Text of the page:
IEEE Style Guide: How Do You Add References and Citations in Your Manuscript?

The Institute of Electrical and Electronics Engineers (IEEE) is an organization whose mission is to advance technology to benefit humankind. IEEE is recognized for its continuing support of technical professionals and its contributions to increasing innovations in technical fields, such as electronics and computer science. From a researcher’s perspective, IEEE citations are important. IEEE has its own referencing and citation style that is used in various technical publications. Here, we provide information and examples for the most common types of published works.

In-Text Citations

IEEE uses numerals within brackets to denote each reference as it appears in the text. Each reference has only one number associated with it, and the numbers are ordered in sequence. For example,

Wolves have the innate ability to limit the size of their litters based on the availability of food[1].

Note the placement of the numeral. Each numeric citation is enclosed in brackets in line with the text. Space is inserted before the bracket and punctuation is placed after the bracket. When the same reference is used throughout the document and you want to call attention to a specific page or illustration, you can format the reference as follows:

Wolves have a system of hierarchy that allows only the alpha male and female in the pack to mate [2, Fig. 4].

Each in-text citation stands alone. For example, when several citations are necessary, they would appear as follows:

[1], [2], [5], [8] – [10]

Note that each is bracketed. Note also that the first three citations stand alone and are separated by a comma and space. The final citation denotes a range and en-dash (not a hyphen) is inserted between the brackets.

These are the preferred formats. Some publications will accept a somewhat altered format (e.g., [1, 3, 5]) but always check your author guidelines. When in doubt, use the preferred methods.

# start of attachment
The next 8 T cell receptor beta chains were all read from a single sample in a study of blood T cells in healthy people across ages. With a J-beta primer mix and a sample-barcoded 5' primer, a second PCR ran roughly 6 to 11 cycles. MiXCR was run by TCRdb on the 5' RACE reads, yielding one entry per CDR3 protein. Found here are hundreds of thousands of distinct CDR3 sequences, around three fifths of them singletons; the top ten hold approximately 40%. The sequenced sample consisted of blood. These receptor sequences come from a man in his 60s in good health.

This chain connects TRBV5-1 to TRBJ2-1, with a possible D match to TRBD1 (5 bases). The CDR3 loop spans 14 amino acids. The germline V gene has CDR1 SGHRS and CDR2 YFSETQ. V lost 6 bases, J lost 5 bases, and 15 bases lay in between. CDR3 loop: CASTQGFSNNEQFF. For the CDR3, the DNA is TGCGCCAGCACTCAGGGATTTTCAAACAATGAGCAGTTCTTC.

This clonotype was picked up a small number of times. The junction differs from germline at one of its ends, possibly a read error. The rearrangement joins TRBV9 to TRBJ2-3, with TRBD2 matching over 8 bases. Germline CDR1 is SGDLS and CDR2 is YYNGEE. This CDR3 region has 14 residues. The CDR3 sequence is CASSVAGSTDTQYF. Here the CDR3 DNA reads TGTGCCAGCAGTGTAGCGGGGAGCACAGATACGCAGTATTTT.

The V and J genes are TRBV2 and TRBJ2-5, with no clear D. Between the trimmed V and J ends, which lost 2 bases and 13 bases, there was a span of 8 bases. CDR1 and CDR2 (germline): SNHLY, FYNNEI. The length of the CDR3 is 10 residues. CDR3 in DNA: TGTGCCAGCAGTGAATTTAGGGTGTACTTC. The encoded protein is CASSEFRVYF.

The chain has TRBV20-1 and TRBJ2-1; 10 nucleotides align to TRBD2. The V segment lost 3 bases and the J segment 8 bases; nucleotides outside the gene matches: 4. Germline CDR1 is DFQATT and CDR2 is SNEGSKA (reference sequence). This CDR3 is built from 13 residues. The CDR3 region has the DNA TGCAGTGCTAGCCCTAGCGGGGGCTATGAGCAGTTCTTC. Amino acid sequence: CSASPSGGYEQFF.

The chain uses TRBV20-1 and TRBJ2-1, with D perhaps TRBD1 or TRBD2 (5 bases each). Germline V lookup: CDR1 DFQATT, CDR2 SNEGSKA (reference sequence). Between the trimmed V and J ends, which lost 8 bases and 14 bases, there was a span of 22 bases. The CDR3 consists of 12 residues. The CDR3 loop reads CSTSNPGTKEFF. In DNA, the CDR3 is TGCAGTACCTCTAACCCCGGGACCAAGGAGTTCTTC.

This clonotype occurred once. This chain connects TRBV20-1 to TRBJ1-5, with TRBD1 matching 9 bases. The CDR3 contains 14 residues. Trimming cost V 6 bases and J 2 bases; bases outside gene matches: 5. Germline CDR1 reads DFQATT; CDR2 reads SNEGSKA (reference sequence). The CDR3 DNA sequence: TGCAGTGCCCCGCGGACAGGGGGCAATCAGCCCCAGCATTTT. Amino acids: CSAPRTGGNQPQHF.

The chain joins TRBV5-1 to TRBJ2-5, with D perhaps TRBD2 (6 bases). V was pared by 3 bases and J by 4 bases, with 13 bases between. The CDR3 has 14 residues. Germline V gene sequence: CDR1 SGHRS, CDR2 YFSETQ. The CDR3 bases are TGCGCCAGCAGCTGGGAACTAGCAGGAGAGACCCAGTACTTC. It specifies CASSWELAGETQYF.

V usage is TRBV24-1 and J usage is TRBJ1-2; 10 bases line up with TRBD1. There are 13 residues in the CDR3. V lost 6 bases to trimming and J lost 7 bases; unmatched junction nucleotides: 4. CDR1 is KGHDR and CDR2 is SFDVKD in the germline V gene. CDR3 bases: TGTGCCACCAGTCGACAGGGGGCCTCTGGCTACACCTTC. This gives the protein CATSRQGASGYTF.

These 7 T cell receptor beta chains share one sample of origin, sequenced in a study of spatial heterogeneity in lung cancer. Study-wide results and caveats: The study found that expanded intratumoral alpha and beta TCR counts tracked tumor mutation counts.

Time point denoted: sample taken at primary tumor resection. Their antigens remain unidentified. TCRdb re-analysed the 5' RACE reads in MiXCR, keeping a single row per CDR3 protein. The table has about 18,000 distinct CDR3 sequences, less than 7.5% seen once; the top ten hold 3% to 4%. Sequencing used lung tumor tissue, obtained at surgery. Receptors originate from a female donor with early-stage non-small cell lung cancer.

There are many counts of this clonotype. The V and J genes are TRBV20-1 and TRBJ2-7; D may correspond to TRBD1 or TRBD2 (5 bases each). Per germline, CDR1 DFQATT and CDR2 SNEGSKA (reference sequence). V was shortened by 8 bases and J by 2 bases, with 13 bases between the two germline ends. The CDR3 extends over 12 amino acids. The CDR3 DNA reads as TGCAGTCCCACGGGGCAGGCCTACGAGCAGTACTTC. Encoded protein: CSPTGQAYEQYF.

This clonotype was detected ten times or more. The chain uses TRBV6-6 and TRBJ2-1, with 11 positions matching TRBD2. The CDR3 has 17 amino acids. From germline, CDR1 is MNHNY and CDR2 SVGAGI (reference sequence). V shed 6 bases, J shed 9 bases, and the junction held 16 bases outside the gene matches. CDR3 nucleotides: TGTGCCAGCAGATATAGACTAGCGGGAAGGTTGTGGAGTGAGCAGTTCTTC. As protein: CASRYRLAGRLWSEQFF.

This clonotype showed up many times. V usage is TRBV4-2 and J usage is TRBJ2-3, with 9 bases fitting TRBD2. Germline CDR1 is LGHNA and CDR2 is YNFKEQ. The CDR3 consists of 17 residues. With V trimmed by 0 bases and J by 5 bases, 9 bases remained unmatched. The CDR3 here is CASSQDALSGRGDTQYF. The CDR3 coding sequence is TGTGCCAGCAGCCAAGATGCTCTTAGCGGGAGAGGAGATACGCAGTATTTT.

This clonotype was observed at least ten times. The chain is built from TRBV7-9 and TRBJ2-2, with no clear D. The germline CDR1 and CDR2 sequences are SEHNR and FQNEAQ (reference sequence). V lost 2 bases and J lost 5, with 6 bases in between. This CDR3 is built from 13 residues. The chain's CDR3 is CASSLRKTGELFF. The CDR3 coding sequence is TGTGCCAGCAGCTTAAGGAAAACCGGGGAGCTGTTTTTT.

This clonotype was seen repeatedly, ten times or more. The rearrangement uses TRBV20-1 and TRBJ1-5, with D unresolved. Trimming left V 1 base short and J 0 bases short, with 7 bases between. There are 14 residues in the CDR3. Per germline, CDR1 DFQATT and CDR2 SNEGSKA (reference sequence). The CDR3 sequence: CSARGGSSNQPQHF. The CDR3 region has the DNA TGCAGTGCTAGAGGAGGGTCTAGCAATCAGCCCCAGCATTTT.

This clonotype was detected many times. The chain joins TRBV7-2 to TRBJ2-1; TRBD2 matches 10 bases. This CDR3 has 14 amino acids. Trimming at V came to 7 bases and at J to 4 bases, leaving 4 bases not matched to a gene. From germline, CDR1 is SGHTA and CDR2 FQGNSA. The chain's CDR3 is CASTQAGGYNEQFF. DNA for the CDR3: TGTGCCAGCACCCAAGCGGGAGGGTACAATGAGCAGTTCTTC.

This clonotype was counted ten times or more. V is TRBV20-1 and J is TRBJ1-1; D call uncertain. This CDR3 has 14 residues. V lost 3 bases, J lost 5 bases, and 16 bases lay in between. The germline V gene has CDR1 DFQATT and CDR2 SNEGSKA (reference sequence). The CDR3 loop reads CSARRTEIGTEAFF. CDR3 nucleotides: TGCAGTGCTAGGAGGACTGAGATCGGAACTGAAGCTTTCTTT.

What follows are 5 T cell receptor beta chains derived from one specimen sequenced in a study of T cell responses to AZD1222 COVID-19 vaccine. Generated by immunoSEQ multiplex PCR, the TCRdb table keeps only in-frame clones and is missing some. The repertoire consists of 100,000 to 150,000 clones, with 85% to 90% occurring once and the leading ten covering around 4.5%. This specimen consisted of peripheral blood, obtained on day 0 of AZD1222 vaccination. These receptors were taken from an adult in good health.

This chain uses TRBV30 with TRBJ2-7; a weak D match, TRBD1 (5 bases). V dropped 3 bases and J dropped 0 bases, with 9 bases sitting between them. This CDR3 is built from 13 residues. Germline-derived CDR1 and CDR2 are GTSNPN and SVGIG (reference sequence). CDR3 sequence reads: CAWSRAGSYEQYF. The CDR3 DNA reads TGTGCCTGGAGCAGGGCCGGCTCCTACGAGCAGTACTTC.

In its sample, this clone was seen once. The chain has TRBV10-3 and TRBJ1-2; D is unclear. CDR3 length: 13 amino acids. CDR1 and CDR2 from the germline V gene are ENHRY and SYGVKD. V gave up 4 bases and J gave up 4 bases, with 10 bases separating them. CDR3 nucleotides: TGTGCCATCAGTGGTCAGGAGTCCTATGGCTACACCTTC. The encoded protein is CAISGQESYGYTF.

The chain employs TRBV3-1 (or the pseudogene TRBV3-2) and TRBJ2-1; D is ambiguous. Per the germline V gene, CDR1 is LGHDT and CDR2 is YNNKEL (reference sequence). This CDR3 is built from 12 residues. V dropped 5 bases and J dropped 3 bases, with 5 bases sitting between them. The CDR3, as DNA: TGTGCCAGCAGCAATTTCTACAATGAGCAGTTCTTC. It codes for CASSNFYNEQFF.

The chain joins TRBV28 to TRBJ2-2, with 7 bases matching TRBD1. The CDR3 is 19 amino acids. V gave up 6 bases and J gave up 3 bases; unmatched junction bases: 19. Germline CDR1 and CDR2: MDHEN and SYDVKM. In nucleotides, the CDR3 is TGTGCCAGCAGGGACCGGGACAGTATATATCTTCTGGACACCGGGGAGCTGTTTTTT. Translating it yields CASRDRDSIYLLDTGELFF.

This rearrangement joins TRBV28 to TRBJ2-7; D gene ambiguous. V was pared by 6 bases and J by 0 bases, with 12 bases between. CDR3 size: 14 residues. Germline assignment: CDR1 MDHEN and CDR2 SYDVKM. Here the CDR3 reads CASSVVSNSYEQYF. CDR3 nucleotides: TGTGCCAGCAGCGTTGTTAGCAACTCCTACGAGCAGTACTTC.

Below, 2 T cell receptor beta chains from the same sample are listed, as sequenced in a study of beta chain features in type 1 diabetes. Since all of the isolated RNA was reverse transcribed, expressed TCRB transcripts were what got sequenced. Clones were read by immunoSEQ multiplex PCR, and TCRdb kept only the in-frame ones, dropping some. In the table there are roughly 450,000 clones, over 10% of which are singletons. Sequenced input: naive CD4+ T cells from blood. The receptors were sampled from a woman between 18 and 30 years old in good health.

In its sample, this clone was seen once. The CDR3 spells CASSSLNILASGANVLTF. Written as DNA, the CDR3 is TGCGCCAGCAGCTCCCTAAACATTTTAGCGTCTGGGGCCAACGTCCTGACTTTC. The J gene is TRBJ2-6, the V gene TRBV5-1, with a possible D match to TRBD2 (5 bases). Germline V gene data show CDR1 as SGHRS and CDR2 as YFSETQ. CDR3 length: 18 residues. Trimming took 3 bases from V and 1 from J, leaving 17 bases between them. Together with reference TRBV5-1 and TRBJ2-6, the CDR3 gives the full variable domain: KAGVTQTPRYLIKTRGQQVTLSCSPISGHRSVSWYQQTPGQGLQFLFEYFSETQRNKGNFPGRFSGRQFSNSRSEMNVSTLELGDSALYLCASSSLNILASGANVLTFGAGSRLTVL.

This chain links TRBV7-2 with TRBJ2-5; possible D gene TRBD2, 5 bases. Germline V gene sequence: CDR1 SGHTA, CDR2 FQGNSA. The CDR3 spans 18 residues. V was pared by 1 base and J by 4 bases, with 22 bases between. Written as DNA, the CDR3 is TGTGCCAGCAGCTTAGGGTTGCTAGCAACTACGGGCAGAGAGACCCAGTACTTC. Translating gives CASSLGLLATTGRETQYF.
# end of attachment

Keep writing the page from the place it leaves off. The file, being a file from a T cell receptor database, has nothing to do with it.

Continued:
Citing Authors More Than Once

When making references to the same author(s), it is not necessary to type the author’s name each time. You can merely refer to the same bracketed numeral used in the first citation. For example:

First citation:

Smith and Jones found that a higher percentage of people contract viruses during winter[7].

Subsequent citation:

In [7], it was determined that using antibacterial soaps and wipes were not as effective in preventing illnesses as once suspected.

Note the format in the second example using only the citation numeral with “in” placed before it.

If your reference has three or more authors, you use “et al.” instead of listing all the names. For example, if the authors of the first citation were “Smith, Jones, and Jackson,” the citation would be as follows:

Smith et al. [7] found that a higher percentage of people contract viruses during winter [7].

Check author guidelines to determine whether et al. should be italicized.

References in General

The reference list corresponds to the numeric citations and is formatted sequentially, not alphabetically. There are three specific reference parts:

  • Name of author(s): First initial or name followed by a comma and complete last name.
  • Title of article/printed/electronic work: In quotation marks.
  • Title of publication: In italics.


The following formatting rules apply:

  • List references sequentially.